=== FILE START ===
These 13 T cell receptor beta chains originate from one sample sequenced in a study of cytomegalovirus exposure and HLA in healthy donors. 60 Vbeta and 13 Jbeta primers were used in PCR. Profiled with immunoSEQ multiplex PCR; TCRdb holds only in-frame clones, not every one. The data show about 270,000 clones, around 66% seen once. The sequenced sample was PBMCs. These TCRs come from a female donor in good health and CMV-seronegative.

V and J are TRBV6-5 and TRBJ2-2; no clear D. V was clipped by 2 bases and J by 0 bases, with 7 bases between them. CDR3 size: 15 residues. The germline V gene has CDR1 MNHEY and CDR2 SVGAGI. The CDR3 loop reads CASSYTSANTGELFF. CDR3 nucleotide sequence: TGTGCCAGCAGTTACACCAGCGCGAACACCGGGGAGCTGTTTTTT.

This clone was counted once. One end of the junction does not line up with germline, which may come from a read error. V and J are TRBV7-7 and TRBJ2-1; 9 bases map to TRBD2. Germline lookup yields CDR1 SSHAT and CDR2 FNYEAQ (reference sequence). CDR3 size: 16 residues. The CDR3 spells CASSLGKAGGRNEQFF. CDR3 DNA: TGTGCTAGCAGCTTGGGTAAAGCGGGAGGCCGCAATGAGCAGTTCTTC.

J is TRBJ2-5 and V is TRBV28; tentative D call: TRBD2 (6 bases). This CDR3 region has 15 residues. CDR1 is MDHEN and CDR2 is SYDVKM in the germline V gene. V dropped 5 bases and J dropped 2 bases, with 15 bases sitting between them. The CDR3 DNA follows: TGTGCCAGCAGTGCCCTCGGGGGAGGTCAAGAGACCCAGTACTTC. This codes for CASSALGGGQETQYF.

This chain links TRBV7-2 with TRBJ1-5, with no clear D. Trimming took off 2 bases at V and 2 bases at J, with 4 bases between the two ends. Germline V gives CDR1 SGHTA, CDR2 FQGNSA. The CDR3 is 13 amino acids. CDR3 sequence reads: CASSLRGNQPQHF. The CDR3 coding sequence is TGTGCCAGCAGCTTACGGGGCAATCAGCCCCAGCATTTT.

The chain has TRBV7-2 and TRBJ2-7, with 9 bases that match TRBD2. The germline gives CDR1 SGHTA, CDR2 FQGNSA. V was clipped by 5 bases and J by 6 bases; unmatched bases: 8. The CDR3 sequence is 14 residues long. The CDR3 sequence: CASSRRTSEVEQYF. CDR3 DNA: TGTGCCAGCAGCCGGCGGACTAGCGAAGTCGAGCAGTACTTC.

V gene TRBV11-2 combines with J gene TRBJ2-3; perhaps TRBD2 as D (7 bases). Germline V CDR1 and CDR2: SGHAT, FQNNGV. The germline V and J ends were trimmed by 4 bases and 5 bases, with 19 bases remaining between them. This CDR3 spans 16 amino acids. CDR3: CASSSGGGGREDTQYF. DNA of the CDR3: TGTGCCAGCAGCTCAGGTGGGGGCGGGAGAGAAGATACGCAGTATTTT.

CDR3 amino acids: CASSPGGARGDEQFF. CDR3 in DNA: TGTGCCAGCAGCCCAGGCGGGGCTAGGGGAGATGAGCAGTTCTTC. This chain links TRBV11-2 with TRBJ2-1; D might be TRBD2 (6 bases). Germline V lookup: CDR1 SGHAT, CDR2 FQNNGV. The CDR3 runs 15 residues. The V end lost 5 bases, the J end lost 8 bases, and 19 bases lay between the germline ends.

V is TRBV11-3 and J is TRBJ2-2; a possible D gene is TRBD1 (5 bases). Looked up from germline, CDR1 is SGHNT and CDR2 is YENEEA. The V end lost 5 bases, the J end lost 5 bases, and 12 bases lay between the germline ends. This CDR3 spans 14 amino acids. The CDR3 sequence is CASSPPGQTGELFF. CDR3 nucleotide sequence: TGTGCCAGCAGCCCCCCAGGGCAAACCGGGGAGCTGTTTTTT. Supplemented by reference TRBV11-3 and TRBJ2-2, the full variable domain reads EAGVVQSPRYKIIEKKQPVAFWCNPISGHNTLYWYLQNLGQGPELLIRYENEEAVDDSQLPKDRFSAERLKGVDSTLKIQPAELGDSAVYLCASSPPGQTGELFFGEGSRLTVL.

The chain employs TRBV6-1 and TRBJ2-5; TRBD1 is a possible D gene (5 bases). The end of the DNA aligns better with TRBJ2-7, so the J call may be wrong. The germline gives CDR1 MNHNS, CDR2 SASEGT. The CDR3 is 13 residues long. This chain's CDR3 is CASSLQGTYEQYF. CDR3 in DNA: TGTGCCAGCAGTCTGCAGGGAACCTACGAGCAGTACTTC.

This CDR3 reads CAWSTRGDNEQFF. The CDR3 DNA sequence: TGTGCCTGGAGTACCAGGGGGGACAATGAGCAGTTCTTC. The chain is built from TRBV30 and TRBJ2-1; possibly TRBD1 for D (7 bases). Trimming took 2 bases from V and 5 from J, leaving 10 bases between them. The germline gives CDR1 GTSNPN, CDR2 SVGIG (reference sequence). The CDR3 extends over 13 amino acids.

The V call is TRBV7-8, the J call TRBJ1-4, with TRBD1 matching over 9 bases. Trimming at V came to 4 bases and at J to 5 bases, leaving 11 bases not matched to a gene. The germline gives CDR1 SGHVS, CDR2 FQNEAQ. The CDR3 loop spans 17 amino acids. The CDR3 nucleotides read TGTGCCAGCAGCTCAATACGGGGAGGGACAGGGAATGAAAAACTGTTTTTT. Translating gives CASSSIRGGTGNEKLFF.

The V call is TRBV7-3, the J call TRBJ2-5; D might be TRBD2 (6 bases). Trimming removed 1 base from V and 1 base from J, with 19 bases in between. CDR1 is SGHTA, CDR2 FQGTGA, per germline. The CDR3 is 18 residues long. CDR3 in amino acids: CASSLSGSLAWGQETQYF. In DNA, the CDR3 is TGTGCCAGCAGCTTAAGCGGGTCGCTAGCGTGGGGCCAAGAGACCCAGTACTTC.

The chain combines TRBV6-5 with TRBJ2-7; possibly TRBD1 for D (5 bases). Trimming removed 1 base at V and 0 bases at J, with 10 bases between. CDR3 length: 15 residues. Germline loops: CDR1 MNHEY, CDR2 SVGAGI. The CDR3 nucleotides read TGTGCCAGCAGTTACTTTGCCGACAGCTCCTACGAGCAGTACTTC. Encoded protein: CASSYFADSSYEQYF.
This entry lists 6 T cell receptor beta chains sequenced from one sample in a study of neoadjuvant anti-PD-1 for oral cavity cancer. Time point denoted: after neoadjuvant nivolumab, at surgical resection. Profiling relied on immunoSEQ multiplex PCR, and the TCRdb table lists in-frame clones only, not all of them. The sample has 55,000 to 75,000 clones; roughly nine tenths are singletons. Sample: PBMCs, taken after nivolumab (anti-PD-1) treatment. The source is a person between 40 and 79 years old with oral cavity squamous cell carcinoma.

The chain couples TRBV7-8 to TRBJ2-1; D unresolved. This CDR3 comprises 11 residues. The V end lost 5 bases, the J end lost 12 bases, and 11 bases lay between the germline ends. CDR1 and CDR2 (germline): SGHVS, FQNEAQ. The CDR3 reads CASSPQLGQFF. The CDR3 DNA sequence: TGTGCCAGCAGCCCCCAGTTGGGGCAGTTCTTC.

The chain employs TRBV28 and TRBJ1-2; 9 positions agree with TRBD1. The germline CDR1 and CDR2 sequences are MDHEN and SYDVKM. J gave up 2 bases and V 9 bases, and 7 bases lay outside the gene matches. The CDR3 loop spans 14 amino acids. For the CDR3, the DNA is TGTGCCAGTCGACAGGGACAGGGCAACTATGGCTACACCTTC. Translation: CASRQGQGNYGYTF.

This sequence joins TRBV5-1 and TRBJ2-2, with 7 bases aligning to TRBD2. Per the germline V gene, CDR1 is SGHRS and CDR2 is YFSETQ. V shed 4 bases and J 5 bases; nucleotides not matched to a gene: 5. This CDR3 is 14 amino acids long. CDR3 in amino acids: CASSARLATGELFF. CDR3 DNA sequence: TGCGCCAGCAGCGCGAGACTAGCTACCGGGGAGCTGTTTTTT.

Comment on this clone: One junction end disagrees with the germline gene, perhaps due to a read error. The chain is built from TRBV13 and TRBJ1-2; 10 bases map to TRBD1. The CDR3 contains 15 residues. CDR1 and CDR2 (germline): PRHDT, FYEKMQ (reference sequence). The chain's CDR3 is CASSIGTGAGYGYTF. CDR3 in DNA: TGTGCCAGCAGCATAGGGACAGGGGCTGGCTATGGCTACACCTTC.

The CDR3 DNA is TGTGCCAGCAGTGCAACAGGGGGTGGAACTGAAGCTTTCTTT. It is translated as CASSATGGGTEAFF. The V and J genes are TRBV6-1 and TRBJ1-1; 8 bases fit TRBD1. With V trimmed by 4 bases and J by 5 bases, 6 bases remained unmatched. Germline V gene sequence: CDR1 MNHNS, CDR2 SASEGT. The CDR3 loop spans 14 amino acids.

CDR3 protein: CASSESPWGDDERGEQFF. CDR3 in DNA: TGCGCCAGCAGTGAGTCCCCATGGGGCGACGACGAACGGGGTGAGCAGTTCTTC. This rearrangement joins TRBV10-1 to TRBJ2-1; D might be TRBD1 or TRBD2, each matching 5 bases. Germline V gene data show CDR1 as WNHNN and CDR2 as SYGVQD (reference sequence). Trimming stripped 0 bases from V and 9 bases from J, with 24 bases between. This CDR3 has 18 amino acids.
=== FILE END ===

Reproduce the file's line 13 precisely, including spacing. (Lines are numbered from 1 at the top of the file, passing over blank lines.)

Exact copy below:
The V call is TRBV7-3, the J call TRBJ2-5; D might be TRBD2 (6 bases). Trimming removed 1 base from V and 1 base from J, with 19 bases in between. CDR1 is SGHTA, CDR2 FQGTGA, per germline. The CDR3 is 18 residues long. CDR3 in amino acids: CASSLSGSLAWGQETQYF. In DNA, the CDR3 is TGTGCCAGCAGCTTAAGCGGGTCGCTAGCGTGGGGCCAAGAGACCCAGTACTTC.